In addition, the HREDA has reached out to other regional organizations interested in economic development, including Reinvent Hampton Roads and the Hampton Roads Planning District Commission, which recently documented the region’s infrastructure investments. “There are billions of dollars’ worth of infrastructure investment in the region,” Herbert notes. “That’s unprecedented in other regions we compete with.”
Norfolk Southern’s departure
A recent decision by Norfolk Southern to move its headquarters to Atlanta in 2021 is far from good news for a region with only two other Fortune 500 companies (Huntington Ingalls Industries and Dollar Tree), but Herbert believes the railroad company’s departure represents an opportunity. “We are short on that kind of office space,” he says, referring to Norfolk Southern’s 22-story office tower in downtown Norfolk. “To have that building in the middle of a prosperous, bustling downtown is a huge asset for us. Nobody is happy about losing Norfolk Southern, but we will aggressively work to market that building.”
Old Dominion University economist Vinod Agarwal agrees that Hampton Roads will survive Norfolk Southern’s exodus. “We will lose between 500 and 700 employees,” he notes. “There are about 800,000 jobs in Hampton Roads, so the economic impact of Norfolk Southern leaving is not going to be significant.” Agarwal adds, though, that the company’s strong involvement in philanthropic activities throughout the region will be missed. “Their presence has been very meaningful.”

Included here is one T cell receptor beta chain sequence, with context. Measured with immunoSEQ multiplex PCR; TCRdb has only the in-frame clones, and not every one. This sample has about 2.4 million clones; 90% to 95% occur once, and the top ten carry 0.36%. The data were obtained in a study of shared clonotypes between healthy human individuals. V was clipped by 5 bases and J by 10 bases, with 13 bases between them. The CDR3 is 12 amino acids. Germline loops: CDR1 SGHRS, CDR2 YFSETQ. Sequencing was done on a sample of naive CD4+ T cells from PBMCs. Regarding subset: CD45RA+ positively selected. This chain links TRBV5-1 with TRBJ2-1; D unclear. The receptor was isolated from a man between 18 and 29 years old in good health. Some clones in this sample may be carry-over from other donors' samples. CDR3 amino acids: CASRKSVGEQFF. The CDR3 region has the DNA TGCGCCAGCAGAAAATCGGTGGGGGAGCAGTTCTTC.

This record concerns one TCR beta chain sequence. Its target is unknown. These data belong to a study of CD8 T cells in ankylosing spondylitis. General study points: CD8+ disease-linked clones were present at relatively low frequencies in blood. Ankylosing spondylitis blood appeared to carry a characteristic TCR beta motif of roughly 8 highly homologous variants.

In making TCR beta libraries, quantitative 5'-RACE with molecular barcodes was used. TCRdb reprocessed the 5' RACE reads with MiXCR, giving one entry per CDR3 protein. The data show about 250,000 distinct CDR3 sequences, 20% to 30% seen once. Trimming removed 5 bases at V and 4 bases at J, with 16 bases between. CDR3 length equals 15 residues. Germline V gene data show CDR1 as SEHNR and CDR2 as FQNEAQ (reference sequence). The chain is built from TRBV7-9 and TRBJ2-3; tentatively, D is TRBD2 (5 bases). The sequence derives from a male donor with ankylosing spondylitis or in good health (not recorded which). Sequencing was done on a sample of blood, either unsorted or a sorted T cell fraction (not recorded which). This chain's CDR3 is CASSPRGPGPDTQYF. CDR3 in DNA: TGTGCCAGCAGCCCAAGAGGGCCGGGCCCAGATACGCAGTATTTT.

Agarwal, who is director of ODU’s Economic Forecasting Project, says Hampton Roads’ economy is strengthening. “For the first time in several years, we’re seeing the job market improve significantly,” he adds. “The labor force is growing, and the unemployment rate is going down. That’s really good news.”
Much of that improvement comes from increased Department of Defense spending, as well as growth at the Port of Virginia, which is operating at near capacity. Agarwal, however, emphasizes that the region still needs to diversify its economy, which has long been dependent on defense industries. Like Stephens and Herbert, he emphasizes that regional collaboration is key to economic growth.
“We need to realize we are a regional economy that is heavily connected, and we need to work together as a region. If we look at a regional approach, it doesn’t matter where jobs are created as long as they are in Hampton Roads,” Agarwal adds. “Collectively, we need to start thinking of Hampton Roads as a region, not a fabrication of cities and counties. Unless that happens, our growth will be slower.”